Transliteration: Mi sheberach Avoseinu Avraham, Yitzchok veYakov, Moshe, Aharon, Dovid veShlomo, Hoo Yivorech veYirapeh eis haChole: (person’s Hebrew name) ben (person’s mother’s name) ba’avur she anachnu mispalelim ba’avuro. Bischar zeh, haKadosh Boruch Hoo yimale rachamim olav, lehachlimo uleraposo ulehachziko ulehachayoso, veyishlach lo mhero refuah shlema min hashamayim lchol averov ulechol gidov, bsoch shear choley Yisroel, refuas hanefesh, urefuas hagoof, hashta, ba’agalo uvizman koriv, venomar: Omein.
It is important for the sick person to pray for him or herself, because his or her prayers are the most sincere. Regardless, we should also pray for the speedy recovery of our loved ones:
For a woman: He Who blessed our forefathers Avraham, Isaak and Jacob, Moshe and Aharon, David and Solomon – may He bless and heal: (person’s Hebrew name) daughter of (person’s mother’s name) as we pray for her and contribute to charity on her behalf. In reward for this, may the Holy One, Blessed is He, be filled with compassion for her to restore her health, to strengthen her and revive her. And may He send her speedily a complete recovery from heaven for all her organs, among the other sick people of Israel, a recovery of the body and a recovery of the spirit, swiftly and soon. Let us say: Amen.
Transliteration: Mi sheberach Avoseinu Avraham, Yitzchok veYakov, Moshe, Aharon, Dovid veShlomo, Hoo Yivorech veYirapeh eis haChole: (person’s Hebrew name) bas (person’s mother’s name) ba’avur she anachnu mispalelim ba’avura. Bischar zeh, haKadosh Boruch Hoo yimale rachamim oleha, lehachlima uleraposa ulehachzika ulehachayosa, veyishlach lah mhero refuah shlema min hashamayim lchol avereha ulechol gideha, bsoch shear choley Yisroel, refuas hanefesh, urefuas hagoof, hashta, ba’agalo uvizman koriv, venomar: Omein.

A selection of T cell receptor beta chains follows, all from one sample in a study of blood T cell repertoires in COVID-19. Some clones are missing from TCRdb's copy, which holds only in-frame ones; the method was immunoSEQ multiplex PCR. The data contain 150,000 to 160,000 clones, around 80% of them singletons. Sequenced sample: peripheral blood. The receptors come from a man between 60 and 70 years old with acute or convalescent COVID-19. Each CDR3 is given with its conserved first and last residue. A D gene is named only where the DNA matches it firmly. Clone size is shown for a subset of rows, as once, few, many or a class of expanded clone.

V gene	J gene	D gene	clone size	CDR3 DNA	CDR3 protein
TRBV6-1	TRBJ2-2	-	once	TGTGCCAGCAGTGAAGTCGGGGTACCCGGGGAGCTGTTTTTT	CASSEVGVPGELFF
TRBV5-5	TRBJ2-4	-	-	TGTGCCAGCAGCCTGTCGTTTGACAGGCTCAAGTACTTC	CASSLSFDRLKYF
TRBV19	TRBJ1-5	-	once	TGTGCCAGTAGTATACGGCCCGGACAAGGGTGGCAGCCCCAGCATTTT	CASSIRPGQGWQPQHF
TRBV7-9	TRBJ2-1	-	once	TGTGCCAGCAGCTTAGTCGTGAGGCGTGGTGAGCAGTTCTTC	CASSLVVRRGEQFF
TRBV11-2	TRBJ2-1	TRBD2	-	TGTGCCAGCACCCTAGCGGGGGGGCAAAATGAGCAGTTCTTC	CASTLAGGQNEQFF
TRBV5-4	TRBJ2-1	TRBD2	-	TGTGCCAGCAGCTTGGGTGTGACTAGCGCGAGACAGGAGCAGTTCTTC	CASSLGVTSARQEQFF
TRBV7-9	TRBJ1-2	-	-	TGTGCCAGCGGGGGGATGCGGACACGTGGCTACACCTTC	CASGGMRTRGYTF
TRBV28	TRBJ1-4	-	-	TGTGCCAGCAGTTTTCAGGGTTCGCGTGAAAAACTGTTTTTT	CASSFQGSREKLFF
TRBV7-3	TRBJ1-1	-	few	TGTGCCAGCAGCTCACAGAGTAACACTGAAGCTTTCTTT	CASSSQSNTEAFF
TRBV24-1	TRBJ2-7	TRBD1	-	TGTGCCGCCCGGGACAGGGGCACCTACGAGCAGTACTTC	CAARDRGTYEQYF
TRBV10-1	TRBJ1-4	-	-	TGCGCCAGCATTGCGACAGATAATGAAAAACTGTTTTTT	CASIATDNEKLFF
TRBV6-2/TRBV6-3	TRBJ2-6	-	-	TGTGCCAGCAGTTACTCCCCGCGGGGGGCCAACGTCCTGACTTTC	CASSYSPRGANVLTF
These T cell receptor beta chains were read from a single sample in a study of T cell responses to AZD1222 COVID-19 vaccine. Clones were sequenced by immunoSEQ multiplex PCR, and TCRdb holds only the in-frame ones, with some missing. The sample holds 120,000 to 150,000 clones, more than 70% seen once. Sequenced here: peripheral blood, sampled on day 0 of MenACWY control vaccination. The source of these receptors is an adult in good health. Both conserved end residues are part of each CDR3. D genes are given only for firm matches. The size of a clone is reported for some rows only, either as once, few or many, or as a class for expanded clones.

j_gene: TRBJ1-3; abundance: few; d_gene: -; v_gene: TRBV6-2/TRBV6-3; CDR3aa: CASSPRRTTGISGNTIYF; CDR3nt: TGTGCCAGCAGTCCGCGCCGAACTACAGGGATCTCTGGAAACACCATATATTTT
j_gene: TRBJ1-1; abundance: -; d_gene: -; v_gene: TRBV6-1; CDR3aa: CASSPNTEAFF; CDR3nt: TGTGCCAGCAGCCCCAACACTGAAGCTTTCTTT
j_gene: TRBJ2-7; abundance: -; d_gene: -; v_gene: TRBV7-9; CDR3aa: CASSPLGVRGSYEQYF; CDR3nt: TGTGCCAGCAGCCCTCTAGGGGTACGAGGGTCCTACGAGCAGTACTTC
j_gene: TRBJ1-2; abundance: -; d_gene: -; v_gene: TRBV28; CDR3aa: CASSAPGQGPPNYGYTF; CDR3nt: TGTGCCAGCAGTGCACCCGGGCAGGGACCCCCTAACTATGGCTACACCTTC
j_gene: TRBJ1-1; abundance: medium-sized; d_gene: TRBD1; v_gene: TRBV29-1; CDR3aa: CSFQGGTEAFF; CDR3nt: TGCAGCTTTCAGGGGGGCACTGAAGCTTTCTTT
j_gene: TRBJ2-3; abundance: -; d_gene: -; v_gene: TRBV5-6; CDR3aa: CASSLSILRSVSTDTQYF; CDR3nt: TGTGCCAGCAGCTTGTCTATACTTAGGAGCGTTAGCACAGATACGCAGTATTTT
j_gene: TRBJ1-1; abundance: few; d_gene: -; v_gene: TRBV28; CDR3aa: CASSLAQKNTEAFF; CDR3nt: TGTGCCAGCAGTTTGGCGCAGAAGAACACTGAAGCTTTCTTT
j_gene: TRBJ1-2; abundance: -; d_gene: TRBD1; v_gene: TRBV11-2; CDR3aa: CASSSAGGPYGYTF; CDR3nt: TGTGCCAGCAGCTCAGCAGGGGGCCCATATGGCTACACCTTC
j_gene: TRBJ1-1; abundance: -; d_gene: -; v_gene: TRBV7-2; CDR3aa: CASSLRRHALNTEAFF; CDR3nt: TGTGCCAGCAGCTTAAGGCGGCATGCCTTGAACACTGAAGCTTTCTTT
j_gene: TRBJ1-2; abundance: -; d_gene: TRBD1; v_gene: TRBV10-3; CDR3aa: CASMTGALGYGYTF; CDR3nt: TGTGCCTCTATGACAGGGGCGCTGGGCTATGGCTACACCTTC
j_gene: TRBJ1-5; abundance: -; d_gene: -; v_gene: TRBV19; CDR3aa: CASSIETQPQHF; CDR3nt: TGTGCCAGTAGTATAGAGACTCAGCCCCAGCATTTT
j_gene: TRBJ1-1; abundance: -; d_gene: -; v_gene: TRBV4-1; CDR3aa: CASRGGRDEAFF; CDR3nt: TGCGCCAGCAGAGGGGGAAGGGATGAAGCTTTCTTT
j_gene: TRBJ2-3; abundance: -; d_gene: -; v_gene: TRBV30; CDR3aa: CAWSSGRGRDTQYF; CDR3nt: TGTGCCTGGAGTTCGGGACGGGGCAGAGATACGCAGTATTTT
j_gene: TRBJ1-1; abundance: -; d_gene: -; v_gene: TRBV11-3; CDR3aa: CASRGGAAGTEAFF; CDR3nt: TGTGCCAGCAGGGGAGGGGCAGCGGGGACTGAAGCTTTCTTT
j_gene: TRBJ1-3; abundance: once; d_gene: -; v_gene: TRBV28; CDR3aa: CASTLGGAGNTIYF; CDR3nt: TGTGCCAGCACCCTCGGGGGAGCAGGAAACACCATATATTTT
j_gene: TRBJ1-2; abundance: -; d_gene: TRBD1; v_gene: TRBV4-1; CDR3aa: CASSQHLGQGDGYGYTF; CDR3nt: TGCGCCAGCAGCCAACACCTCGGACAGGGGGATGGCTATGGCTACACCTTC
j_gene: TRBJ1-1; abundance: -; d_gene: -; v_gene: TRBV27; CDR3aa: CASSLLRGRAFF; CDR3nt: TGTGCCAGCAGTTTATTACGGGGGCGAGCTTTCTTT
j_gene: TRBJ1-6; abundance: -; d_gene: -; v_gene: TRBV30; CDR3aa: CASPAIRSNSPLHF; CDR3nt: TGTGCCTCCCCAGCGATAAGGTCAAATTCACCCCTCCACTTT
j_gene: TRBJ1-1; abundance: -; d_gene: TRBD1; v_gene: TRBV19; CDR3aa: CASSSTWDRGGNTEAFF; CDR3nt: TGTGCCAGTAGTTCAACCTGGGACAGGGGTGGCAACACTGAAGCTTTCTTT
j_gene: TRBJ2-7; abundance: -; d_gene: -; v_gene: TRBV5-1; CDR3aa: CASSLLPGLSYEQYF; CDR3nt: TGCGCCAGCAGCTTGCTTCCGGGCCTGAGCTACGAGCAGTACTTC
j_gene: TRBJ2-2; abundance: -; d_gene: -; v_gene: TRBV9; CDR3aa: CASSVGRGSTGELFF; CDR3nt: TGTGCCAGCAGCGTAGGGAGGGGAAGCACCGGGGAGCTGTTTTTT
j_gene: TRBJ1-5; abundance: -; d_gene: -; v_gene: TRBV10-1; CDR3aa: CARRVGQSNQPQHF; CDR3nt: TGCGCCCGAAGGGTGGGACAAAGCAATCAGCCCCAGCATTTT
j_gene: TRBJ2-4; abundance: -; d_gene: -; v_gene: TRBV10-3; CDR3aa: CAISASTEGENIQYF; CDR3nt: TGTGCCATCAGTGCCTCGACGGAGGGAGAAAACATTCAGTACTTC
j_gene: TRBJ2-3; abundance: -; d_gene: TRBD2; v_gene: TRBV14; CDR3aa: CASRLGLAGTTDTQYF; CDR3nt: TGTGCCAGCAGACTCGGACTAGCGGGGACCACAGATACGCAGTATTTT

Our Synagogue currently prays for the speedy recovery of the following people:
|Last Name||First Name|
|Lazer HaCohen Ben Zlota|
|Yosef Eliezer Ben Devorah|
|Boruch Shmuel Ben Nechama Baila|
|Sara Bas Sheindel|
|Boris Ben Malka|
|Yehudis Chaya Bas Sarah|
|Gershon Ben Basha|
|Anna Bas Miriam|
|Ester Bas Fira|
|Yakov HaCohen Ben Zlota|
|Hershel Ben Hinda|
|Marat Ben Elka|
|Kalman Dovid Ben Anna|
|Bondarenko||Label (leonid) Ben Sura|
|Davydova||Nina Bas Yenta|
|Gorbach||Ross Ben Raya|
|Greenspon||Chaya Baila Masha Bas Zisl|
|Katz||Avigdor Shmuel Ben Lieba Rivka|
|Khvilovsky||Leonid Ben Sarah|
|Khvilovsky||Sofia Bas Bronya|
|Khvilovsky||Shifra Chaya Bas Bronya|
|Kravetz||Ella Bas Rakhil|
|Mendelsohn||Malka Bas Chava|
|Scher||Shmuel Bas Janet Beth|
|Scher||Yakov Ben Janet Beth|
|Sheyrif||Ariel Dovid Ben Bella|
|Shilkrot||Rafael HaCohen Bas Sossi|
|Shilkrot||Dvora Bas Sarah|
|Titevsky||Zanvil Ben Machlya|
|Vikdorchik||Berel Ben Dvorah|
You can make a donation for the speedy recovery using the options below:
|Make check to Heritage and mail it to
Heritage, 2826 W. Lunt Ave. Chicago IL 60645
|Call Heritage office at 773-973-1800
to provide a credit card information